Can we use advanced eye imaging to better diagnose Macular Degeneration?
Supervisor: Dr Lisa Nivison-Smith
Age-related macular degeneration (AMD) is a major cause of blindness worldwide and results from death of light detecting photoreceptor cells and metabolically active retinal pigment epithelium in the outer retina. Animal models of AMD suggest significant changes may also occur in the inner retina however this has not been well explored in humans. Our research group recently showed AMD remodelling may be detected non-invasively in human patients using OCT (optical coherence tomography). This project uses OCT to test a large group of AMD patients visiting the Centre for Eye Health for remodelling changes and determine if these changes are linked to their disease severity.
Quantifying saccadic suppression in patients with ocular disease.
Supervisors: Dr Sieu Khuu, Mr Jack Phu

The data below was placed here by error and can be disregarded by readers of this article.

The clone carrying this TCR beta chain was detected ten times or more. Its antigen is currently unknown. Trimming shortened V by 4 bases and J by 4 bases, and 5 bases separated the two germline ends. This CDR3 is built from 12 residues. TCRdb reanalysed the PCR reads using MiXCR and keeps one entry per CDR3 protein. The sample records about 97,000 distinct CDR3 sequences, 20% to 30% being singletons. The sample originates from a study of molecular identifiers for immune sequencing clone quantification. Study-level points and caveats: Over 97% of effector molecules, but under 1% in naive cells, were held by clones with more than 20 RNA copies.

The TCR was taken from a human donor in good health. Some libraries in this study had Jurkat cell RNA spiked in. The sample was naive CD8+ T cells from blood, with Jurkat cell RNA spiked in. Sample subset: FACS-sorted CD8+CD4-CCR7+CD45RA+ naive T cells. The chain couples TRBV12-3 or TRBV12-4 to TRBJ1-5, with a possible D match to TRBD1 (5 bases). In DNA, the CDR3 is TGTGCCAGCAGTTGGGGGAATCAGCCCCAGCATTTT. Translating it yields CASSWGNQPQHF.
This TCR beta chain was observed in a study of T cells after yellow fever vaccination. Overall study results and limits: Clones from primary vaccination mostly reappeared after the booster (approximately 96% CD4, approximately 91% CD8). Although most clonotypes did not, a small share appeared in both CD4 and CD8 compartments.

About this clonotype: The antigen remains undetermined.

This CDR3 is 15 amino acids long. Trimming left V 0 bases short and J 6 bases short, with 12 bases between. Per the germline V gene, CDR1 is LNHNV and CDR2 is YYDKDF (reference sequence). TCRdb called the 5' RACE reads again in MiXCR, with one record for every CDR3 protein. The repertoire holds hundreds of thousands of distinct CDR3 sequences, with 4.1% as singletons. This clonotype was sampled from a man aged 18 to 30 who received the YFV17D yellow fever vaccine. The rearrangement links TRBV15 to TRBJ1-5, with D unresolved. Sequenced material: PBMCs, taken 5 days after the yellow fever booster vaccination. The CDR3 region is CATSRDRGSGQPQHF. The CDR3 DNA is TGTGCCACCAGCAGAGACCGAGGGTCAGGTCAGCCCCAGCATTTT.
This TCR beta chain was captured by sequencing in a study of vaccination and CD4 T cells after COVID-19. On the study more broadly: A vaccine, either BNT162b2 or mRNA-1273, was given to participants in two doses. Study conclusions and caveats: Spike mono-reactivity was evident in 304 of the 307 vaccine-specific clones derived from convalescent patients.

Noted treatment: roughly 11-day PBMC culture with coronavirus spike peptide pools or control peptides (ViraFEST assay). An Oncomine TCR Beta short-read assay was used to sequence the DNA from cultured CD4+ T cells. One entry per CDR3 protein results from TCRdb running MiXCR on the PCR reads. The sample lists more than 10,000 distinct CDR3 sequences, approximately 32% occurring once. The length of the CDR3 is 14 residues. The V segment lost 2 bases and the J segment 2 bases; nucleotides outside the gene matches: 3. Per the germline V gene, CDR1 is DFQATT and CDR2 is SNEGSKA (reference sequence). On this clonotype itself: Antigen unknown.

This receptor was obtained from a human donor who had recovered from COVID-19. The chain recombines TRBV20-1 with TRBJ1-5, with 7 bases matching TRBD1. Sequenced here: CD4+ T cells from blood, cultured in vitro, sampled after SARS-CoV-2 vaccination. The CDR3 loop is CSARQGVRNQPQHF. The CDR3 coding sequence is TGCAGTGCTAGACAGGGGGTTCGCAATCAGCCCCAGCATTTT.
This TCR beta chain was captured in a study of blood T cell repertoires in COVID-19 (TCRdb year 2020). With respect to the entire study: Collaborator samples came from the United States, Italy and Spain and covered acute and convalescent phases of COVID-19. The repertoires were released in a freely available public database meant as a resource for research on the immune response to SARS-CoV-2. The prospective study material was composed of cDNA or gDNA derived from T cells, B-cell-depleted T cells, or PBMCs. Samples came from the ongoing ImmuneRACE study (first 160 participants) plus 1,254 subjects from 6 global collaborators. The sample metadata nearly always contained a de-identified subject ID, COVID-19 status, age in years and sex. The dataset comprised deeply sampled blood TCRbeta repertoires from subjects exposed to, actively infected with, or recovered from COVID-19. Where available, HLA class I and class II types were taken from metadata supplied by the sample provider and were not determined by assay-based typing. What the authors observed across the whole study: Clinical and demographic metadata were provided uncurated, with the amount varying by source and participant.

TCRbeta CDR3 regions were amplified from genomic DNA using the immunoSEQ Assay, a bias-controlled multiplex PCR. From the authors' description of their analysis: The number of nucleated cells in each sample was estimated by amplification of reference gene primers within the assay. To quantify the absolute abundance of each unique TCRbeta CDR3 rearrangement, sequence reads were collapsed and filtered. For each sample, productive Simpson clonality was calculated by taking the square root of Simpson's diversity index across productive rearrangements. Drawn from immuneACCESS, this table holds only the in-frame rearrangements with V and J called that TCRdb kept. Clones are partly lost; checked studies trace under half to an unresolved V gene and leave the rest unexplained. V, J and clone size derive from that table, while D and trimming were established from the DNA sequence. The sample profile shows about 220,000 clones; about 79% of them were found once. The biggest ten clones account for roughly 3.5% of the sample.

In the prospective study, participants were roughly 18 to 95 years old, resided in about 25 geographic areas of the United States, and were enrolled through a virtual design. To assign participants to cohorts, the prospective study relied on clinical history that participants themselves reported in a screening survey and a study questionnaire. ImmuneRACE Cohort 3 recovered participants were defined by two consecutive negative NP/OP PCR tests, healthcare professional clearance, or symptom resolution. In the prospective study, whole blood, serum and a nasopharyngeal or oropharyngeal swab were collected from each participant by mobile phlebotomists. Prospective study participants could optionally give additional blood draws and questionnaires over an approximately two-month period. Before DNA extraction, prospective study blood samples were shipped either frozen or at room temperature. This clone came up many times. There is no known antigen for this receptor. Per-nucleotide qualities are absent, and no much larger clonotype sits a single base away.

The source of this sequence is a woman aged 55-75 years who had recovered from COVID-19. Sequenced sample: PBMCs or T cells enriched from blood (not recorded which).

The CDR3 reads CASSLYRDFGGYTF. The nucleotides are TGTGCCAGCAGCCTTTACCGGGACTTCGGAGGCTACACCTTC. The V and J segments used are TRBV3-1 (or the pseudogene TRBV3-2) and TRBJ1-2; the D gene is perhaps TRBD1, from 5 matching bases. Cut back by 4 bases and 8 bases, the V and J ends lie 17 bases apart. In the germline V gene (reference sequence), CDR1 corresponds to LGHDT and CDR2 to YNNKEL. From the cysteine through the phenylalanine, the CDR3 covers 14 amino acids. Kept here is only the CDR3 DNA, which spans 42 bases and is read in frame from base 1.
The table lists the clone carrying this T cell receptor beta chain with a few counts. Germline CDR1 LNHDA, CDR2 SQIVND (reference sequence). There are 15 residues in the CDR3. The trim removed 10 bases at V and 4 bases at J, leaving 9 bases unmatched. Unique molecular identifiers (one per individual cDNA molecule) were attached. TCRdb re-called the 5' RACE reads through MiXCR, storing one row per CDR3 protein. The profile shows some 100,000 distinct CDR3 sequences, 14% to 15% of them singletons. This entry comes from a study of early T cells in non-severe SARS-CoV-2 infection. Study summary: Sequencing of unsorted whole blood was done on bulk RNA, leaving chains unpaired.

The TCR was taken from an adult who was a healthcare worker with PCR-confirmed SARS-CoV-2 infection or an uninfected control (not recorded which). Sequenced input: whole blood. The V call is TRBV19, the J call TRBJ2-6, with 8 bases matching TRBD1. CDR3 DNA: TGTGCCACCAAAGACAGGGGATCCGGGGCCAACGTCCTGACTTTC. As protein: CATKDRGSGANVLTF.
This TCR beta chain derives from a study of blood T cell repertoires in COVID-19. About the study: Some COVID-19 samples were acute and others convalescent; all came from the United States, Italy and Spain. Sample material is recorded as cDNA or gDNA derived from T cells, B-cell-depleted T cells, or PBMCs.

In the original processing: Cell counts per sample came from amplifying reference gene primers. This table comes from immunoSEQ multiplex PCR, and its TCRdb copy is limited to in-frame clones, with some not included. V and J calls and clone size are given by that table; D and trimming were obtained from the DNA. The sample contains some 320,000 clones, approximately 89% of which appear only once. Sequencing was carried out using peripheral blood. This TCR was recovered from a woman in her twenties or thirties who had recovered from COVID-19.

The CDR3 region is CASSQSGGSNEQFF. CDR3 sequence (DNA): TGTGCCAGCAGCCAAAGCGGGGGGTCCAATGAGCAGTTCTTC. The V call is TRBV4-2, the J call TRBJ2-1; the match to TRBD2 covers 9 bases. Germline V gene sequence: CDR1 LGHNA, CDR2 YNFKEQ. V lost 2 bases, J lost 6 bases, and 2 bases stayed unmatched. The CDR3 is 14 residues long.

The observer scans the visual environment by directing attention through ballistic eye movements known as saccades. A saccadic event automatically induces ‘saccadic suppression’ in which the visual image is largely suppressed when the eyes are in motion. This is necessary to reduce the visibility of motion induced blur/smear which would otherwise reduce image clarity. However, in patients with ocular disease (such as glaucoma), ocular motor function is known to be impaired, which might suggest that saccadic suppression is altered by disease processes. Indeed, we have recently confirmed in a pilot study with glaucoma patients that saccadic suppression is considerably greater than in normal observers. This finding implicates that the disease processes in the eye can induce change in perceptual processes that are responsible for the suppression of the visual image, and might account for common functional deficits (e.g., reading) in patients. The proposed project is a case-control study that aims to investigate saccadic suppression in normal individuals and patients with ocular disease (glaucoma, AMD and RP). We will conduct a computer experiment in which the detectability (i.e., contrast) of a stimulus briefly presented at different intervals around the time of a saccade will be measured. An eye tracker will also be used to measure eye movements during the data collection process. From these data we will be able to determine the extent (i.e., duration) and depth of saccadic suppression in patients with ocular disease, and relate this to their ocular motor deficit. If you are interested in this project please contact Sieu Khuu on email@example.com